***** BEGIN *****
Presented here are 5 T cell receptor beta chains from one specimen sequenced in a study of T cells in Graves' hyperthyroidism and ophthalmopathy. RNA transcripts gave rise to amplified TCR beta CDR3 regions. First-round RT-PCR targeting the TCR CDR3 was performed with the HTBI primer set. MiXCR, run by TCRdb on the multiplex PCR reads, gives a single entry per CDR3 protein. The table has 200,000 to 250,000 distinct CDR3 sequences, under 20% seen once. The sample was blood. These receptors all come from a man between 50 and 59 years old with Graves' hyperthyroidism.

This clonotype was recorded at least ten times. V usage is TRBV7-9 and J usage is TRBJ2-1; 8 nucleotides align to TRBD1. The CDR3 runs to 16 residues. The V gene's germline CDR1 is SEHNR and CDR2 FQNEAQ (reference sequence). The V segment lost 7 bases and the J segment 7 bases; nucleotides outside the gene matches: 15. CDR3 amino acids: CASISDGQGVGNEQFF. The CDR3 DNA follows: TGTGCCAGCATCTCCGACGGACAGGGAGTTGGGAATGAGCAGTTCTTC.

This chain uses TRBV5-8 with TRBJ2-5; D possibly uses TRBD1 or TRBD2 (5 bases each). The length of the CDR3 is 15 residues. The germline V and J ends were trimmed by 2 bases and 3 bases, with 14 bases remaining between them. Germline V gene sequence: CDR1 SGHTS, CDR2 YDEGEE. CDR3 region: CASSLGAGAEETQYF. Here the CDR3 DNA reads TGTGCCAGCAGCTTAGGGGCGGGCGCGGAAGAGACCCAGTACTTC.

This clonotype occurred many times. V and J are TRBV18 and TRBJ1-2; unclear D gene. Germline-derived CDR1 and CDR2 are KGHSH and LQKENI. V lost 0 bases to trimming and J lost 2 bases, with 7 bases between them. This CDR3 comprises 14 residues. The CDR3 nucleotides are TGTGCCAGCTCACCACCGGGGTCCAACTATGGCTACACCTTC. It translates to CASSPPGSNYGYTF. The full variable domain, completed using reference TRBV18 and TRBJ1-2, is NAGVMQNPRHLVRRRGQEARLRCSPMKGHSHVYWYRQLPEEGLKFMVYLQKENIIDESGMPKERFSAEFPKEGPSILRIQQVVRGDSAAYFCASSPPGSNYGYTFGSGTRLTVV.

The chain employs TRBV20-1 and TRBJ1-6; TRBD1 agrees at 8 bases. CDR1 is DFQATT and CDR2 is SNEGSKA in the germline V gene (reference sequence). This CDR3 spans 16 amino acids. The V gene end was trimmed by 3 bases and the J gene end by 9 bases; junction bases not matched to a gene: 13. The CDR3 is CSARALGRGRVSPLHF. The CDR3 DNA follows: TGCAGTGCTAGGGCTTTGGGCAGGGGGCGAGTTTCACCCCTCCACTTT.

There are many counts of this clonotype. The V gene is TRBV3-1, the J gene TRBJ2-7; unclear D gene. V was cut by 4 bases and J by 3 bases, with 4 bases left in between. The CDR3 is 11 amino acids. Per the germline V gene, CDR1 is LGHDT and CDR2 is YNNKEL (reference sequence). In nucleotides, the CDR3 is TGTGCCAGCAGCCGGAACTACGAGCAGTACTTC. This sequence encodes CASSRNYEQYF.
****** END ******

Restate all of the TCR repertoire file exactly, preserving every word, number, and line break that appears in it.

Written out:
Presented here are 5 T cell receptor beta chains from one specimen sequenced in a study of T cells in Graves' hyperthyroidism and ophthalmopathy. RNA transcripts gave rise to amplified TCR beta CDR3 regions. First-round RT-PCR targeting the TCR CDR3 was performed with the HTBI primer set. MiXCR, run by TCRdb on the multiplex PCR reads, gives a single entry per CDR3 protein. The table has 200,000 to 250,000 distinct CDR3 sequences, under 20% seen once. The sample was blood. These receptors all come from a man between 50 and 59 years old with Graves' hyperthyroidism.

This clonotype was recorded at least ten times. V usage is TRBV7-9 and J usage is TRBJ2-1; 8 nucleotides align to TRBD1. The CDR3 runs to 16 residues. The V gene's germline CDR1 is SEHNR and CDR2 FQNEAQ (reference sequence). The V segment lost 7 bases and the J segment 7 bases; nucleotides outside the gene matches: 15. CDR3 amino acids: CASISDGQGVGNEQFF. The CDR3 DNA follows: TGTGCCAGCATCTCCGACGGACAGGGAGTTGGGAATGAGCAGTTCTTC.

This chain uses TRBV5-8 with TRBJ2-5; D possibly uses TRBD1 or TRBD2 (5 bases each). The length of the CDR3 is 15 residues. The germline V and J ends were trimmed by 2 bases and 3 bases, with 14 bases remaining between them. Germline V gene sequence: CDR1 SGHTS, CDR2 YDEGEE. CDR3 region: CASSLGAGAEETQYF. Here the CDR3 DNA reads TGTGCCAGCAGCTTAGGGGCGGGCGCGGAAGAGACCCAGTACTTC.

This clonotype occurred many times. V and J are TRBV18 and TRBJ1-2; unclear D gene. Germline-derived CDR1 and CDR2 are KGHSH and LQKENI. V lost 0 bases to trimming and J lost 2 bases, with 7 bases between them. This CDR3 comprises 14 residues. The CDR3 nucleotides are TGTGCCAGCTCACCACCGGGGTCCAACTATGGCTACACCTTC. It translates to CASSPPGSNYGYTF. The full variable domain, completed using reference TRBV18 and TRBJ1-2, is NAGVMQNPRHLVRRRGQEARLRCSPMKGHSHVYWYRQLPEEGLKFMVYLQKENIIDESGMPKERFSAEFPKEGPSILRIQQVVRGDSAAYFCASSPPGSNYGYTFGSGTRLTVV.

The chain employs TRBV20-1 and TRBJ1-6; TRBD1 agrees at 8 bases. CDR1 is DFQATT and CDR2 is SNEGSKA in the germline V gene (reference sequence). This CDR3 spans 16 amino acids. The V gene end was trimmed by 3 bases and the J gene end by 9 bases; junction bases not matched to a gene: 13. The CDR3 is CSARALGRGRVSPLHF. The CDR3 DNA follows: TGCAGTGCTAGGGCTTTGGGCAGGGGGCGAGTTTCACCCCTCCACTTT.

There are many counts of this clonotype. The V gene is TRBV3-1, the J gene TRBJ2-7; unclear D gene. V was cut by 4 bases and J by 3 bases, with 4 bases left in between. The CDR3 is 11 amino acids. Per the germline V gene, CDR1 is LGHDT and CDR2 is YNNKEL (reference sequence). In nucleotides, the CDR3 is TGTGCCAGCAGCCGGAACTACGAGCAGTACTTC. This sequence encodes CASSRNYEQYF.